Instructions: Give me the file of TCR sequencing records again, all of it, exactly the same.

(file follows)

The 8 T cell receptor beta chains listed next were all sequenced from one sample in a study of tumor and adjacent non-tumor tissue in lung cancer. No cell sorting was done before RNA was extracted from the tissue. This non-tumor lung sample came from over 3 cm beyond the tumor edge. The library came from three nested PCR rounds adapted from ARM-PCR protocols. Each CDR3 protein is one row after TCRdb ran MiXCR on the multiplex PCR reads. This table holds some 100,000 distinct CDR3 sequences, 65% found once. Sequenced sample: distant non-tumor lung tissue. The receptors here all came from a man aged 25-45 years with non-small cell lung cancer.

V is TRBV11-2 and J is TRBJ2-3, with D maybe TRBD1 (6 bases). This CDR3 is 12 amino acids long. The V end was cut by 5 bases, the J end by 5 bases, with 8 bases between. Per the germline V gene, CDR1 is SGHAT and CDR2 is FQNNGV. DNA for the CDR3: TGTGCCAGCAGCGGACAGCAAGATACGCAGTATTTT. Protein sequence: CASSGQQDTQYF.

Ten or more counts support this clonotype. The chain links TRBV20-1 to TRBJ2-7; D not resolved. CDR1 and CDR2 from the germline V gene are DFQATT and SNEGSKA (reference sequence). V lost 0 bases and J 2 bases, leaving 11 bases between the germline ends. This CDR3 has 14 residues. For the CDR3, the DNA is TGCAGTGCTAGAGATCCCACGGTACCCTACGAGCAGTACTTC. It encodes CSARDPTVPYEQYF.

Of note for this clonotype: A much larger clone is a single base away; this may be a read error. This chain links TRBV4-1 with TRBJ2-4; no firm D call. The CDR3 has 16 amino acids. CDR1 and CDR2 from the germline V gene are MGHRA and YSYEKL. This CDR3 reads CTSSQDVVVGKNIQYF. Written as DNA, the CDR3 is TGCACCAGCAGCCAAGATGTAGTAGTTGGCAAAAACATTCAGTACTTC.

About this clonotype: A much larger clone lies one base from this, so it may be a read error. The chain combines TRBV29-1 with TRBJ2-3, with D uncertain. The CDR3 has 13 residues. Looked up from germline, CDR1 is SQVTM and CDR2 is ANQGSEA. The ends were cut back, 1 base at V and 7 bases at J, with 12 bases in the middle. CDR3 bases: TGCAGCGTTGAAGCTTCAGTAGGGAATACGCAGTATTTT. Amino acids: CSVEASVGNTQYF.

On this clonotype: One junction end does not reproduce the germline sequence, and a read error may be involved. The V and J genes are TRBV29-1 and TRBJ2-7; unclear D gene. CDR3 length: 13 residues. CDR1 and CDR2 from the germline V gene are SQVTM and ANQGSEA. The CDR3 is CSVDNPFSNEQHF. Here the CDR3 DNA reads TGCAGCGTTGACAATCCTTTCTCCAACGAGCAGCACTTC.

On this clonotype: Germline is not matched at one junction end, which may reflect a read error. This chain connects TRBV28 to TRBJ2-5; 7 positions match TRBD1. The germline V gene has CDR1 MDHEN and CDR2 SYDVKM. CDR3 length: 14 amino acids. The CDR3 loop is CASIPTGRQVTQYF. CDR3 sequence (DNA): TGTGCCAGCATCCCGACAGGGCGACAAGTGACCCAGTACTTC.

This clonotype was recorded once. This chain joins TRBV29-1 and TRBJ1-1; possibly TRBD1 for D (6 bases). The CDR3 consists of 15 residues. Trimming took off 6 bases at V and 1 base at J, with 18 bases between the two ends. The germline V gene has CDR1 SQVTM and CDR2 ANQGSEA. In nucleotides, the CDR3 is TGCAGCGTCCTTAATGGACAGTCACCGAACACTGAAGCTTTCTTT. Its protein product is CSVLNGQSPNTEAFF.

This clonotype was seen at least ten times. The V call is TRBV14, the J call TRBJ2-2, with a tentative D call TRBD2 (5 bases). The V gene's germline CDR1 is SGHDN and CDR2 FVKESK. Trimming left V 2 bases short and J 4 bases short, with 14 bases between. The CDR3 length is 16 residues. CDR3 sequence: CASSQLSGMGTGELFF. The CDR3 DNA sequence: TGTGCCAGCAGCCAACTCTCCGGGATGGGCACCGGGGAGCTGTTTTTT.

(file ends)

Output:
The 8 T cell receptor beta chains listed next were all sequenced from one sample in a study of tumor and adjacent non-tumor tissue in lung cancer. No cell sorting was done before RNA was extracted from the tissue. This non-tumor lung sample came from over 3 cm beyond the tumor edge. The library came from three nested PCR rounds adapted from ARM-PCR protocols. Each CDR3 protein is one row after TCRdb ran MiXCR on the multiplex PCR reads. This table holds some 100,000 distinct CDR3 sequences, 65% found once. Sequenced sample: distant non-tumor lung tissue. The receptors here all came from a man aged 25-45 years with non-small cell lung cancer.

V is TRBV11-2 and J is TRBJ2-3, with D maybe TRBD1 (6 bases). This CDR3 is 12 amino acids long. The V end was cut by 5 bases, the J end by 5 bases, with 8 bases between. Per the germline V gene, CDR1 is SGHAT and CDR2 is FQNNGV. DNA for the CDR3: TGTGCCAGCAGCGGACAGCAAGATACGCAGTATTTT. Protein sequence: CASSGQQDTQYF.

Ten or more counts support this clonotype. The chain links TRBV20-1 to TRBJ2-7; D not resolved. CDR1 and CDR2 from the germline V gene are DFQATT and SNEGSKA (reference sequence). V lost 0 bases and J 2 bases, leaving 11 bases between the germline ends. This CDR3 has 14 residues. For the CDR3, the DNA is TGCAGTGCTAGAGATCCCACGGTACCCTACGAGCAGTACTTC. It encodes CSARDPTVPYEQYF.

Of note for this clonotype: A much larger clone is a single base away; this may be a read error. This chain links TRBV4-1 with TRBJ2-4; no firm D call. The CDR3 has 16 amino acids. CDR1 and CDR2 from the germline V gene are MGHRA and YSYEKL. This CDR3 reads CTSSQDVVVGKNIQYF. Written as DNA, the CDR3 is TGCACCAGCAGCCAAGATGTAGTAGTTGGCAAAAACATTCAGTACTTC.

About this clonotype: A much larger clone lies one base from this, so it may be a read error. The chain combines TRBV29-1 with TRBJ2-3, with D uncertain. The CDR3 has 13 residues. Looked up from germline, CDR1 is SQVTM and CDR2 is ANQGSEA. The ends were cut back, 1 base at V and 7 bases at J, with 12 bases in the middle. CDR3 bases: TGCAGCGTTGAAGCTTCAGTAGGGAATACGCAGTATTTT. Amino acids: CSVEASVGNTQYF.

On this clonotype: One junction end does not reproduce the germline sequence, and a read error may be involved. The V and J genes are TRBV29-1 and TRBJ2-7; unclear D gene. CDR3 length: 13 residues. CDR1 and CDR2 from the germline V gene are SQVTM and ANQGSEA. The CDR3 is CSVDNPFSNEQHF. Here the CDR3 DNA reads TGCAGCGTTGACAATCCTTTCTCCAACGAGCAGCACTTC.

On this clonotype: Germline is not matched at one junction end, which may reflect a read error. This chain connects TRBV28 to TRBJ2-5; 7 positions match TRBD1. The germline V gene has CDR1 MDHEN and CDR2 SYDVKM. CDR3 length: 14 amino acids. The CDR3 loop is CASIPTGRQVTQYF. CDR3 sequence (DNA): TGTGCCAGCATCCCGACAGGGCGACAAGTGACCCAGTACTTC.

This clonotype was recorded once. This chain joins TRBV29-1 and TRBJ1-1; possibly TRBD1 for D (6 bases). The CDR3 consists of 15 residues. Trimming took off 6 bases at V and 1 base at J, with 18 bases between the two ends. The germline V gene has CDR1 SQVTM and CDR2 ANQGSEA. In nucleotides, the CDR3 is TGCAGCGTCCTTAATGGACAGTCACCGAACACTGAAGCTTTCTTT. Its protein product is CSVLNGQSPNTEAFF.

This clonotype was seen at least ten times. The V call is TRBV14, the J call TRBJ2-2, with a tentative D call TRBD2 (5 bases). The V gene's germline CDR1 is SGHDN and CDR2 FVKESK. Trimming left V 2 bases short and J 4 bases short, with 14 bases between. The CDR3 length is 16 residues. CDR3 sequence: CASSQLSGMGTGELFF. The CDR3 DNA sequence: TGTGCCAGCAGCCAACTCTCCGGGATGGGCACCGGGGAGCTGTTTTTT.